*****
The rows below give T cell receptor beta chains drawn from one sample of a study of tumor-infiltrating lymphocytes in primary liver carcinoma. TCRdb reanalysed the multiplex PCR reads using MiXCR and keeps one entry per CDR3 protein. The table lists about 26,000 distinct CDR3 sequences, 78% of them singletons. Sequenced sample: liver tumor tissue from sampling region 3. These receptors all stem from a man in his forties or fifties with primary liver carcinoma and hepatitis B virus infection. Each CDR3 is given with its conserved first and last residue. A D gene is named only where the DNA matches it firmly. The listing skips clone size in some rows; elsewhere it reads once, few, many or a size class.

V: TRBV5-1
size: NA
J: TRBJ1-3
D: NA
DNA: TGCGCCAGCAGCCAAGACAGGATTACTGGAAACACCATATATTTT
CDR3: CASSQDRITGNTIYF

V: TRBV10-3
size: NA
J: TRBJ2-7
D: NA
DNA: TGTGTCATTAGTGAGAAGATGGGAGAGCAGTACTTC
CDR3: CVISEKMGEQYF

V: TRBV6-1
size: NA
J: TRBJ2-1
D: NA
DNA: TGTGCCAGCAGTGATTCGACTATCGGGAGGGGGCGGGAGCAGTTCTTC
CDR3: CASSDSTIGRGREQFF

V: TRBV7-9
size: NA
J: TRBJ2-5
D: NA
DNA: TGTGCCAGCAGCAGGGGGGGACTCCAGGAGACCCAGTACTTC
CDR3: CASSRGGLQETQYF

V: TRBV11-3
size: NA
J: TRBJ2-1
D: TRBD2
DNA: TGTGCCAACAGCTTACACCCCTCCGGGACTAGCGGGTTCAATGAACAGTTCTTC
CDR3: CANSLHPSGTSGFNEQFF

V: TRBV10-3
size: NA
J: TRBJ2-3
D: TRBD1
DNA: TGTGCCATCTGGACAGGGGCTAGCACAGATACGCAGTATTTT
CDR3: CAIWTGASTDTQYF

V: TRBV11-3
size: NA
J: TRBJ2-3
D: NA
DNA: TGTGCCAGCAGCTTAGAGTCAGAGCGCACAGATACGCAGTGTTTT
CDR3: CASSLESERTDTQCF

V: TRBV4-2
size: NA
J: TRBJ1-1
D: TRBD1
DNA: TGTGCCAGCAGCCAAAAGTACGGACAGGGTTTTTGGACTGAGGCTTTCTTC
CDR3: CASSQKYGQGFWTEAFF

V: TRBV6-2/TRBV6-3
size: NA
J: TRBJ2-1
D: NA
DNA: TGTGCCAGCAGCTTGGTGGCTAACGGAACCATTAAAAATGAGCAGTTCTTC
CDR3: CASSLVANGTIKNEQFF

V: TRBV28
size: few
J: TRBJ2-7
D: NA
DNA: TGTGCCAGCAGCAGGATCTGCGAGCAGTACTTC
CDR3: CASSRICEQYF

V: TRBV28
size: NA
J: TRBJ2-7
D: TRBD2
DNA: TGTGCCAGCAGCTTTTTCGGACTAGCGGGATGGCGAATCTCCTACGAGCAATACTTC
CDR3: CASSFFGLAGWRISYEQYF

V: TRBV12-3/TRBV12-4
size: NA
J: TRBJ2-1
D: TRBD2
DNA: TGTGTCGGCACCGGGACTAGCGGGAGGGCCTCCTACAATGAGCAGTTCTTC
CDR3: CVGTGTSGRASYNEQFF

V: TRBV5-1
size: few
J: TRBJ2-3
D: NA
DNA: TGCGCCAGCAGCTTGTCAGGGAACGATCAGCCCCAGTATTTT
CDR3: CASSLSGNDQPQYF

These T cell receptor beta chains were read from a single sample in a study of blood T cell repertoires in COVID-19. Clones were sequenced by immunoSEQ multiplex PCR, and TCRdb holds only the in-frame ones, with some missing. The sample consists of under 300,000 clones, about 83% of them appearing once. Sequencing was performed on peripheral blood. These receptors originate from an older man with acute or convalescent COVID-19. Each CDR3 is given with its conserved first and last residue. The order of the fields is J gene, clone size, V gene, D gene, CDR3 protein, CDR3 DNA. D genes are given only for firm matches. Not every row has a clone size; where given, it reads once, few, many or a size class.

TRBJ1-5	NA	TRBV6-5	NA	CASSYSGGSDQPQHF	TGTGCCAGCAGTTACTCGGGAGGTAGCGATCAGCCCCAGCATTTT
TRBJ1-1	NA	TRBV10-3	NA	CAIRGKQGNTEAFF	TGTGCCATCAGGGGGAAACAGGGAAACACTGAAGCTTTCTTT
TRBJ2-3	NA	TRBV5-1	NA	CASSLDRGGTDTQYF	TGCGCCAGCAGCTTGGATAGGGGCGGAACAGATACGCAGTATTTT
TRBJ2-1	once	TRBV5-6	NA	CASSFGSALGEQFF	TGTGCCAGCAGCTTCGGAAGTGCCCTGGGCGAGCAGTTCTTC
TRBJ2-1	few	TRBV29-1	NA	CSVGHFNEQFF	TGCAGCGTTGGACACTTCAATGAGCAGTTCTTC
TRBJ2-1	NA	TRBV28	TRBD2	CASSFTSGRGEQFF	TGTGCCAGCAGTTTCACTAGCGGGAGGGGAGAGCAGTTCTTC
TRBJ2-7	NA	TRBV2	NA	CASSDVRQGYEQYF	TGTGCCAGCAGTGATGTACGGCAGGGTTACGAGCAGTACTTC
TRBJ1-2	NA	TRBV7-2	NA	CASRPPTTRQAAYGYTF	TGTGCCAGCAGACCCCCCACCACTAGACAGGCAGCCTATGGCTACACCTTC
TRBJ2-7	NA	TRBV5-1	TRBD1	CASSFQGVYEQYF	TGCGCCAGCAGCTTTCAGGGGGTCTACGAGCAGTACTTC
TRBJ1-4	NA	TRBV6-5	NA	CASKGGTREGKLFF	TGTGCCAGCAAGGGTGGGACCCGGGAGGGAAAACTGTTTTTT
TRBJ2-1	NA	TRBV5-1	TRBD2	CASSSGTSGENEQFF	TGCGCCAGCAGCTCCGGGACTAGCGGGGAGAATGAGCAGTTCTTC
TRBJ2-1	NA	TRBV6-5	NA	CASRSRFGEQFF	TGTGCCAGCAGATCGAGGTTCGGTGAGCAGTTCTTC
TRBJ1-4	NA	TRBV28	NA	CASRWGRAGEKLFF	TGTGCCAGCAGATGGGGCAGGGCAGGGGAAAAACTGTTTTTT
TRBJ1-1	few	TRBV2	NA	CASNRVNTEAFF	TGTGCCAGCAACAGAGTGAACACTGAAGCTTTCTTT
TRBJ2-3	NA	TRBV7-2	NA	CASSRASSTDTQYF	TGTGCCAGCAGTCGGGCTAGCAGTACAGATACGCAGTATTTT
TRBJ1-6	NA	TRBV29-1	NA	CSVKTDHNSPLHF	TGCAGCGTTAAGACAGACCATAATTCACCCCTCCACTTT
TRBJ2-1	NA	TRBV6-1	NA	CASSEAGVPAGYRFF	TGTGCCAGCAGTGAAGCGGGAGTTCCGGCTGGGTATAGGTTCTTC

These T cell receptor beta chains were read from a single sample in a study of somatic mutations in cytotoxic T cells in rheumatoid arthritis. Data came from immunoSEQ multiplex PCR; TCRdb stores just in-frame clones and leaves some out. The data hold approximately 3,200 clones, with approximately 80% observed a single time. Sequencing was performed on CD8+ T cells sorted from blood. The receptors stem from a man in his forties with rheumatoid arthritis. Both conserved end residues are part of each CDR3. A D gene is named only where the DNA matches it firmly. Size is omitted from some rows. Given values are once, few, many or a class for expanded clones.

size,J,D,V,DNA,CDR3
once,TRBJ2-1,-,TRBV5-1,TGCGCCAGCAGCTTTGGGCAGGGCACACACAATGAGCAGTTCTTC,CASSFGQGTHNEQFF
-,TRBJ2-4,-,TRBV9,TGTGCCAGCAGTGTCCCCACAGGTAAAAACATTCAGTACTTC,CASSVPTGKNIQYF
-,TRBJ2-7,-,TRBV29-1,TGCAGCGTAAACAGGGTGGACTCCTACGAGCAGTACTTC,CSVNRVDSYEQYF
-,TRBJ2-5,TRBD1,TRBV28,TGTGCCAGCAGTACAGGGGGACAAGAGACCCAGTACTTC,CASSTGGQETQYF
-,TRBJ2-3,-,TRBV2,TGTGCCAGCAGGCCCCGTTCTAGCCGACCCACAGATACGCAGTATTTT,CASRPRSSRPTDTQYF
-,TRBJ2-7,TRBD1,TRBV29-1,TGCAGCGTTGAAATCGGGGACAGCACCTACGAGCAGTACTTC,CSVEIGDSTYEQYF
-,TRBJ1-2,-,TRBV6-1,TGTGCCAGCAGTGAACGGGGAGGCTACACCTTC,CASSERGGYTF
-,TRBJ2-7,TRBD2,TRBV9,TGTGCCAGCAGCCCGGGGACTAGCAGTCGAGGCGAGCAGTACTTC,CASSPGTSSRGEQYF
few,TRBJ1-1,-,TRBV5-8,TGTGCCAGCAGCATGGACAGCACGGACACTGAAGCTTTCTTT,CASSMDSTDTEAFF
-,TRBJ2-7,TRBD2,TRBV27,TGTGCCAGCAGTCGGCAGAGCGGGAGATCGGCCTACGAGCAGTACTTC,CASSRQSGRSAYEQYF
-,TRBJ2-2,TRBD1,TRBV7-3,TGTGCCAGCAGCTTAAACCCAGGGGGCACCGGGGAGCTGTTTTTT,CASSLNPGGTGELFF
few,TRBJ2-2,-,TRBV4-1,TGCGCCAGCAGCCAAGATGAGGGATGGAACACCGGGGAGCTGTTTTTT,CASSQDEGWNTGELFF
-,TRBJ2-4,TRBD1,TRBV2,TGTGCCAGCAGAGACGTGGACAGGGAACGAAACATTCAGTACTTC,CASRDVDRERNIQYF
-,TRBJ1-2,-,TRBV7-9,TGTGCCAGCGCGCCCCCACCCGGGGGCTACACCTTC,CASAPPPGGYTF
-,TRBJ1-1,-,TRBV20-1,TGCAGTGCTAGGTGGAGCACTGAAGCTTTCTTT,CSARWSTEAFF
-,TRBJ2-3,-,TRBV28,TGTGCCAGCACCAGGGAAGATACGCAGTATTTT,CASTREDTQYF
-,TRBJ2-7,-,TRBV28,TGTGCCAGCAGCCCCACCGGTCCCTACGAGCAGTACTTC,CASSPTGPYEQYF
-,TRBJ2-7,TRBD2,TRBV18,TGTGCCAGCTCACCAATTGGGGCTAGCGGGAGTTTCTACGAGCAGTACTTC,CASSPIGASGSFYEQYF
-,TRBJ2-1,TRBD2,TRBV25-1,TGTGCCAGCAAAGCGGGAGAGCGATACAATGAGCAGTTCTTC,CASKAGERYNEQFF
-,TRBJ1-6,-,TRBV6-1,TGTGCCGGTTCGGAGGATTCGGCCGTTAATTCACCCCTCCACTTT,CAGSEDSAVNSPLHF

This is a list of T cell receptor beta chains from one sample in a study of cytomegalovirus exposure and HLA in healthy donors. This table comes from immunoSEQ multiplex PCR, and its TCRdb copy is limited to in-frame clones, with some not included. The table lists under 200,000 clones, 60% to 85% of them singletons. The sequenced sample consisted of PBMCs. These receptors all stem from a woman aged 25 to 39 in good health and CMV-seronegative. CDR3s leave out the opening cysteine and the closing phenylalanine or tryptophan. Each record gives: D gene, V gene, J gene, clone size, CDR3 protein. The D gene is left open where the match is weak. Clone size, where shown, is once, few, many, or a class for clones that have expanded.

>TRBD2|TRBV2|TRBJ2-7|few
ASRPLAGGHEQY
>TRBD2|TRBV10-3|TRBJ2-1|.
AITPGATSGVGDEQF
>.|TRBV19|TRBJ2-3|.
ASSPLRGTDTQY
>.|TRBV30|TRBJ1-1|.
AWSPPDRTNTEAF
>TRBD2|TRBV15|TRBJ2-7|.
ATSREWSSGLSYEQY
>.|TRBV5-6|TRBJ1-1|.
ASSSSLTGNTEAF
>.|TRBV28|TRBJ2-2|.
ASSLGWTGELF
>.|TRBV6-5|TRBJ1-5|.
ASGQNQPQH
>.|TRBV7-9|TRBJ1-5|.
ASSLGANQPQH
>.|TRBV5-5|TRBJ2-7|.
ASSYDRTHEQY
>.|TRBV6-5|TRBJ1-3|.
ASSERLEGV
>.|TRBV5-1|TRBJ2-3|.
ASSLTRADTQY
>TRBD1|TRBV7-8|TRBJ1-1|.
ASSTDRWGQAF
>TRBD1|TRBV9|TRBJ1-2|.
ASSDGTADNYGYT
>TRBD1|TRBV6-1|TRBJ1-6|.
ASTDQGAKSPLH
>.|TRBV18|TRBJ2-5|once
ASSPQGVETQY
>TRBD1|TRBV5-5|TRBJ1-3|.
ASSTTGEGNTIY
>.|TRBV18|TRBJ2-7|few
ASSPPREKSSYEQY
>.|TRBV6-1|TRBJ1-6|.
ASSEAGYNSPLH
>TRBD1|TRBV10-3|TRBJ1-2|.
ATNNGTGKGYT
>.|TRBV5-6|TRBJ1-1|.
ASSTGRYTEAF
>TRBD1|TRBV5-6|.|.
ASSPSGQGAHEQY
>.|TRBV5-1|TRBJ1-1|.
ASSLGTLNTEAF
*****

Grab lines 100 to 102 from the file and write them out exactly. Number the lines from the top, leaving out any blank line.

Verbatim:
once,TRBJ2-1,-,TRBV5-1,TGCGCCAGCAGCTTTGGGCAGGGCACACACAATGAGCAGTTCTTC,CASSFGQGTHNEQFF
-,TRBJ2-4,-,TRBV9,TGTGCCAGCAGTGTCCCCACAGGTAAAAACATTCAGTACTTC,CASSVPTGKNIQYF
-,TRBJ2-7,-,TRBV29-1,TGCAGCGTAAACAGGGTGGACTCCTACGAGCAGTACTTC,CSVNRVDSYEQYF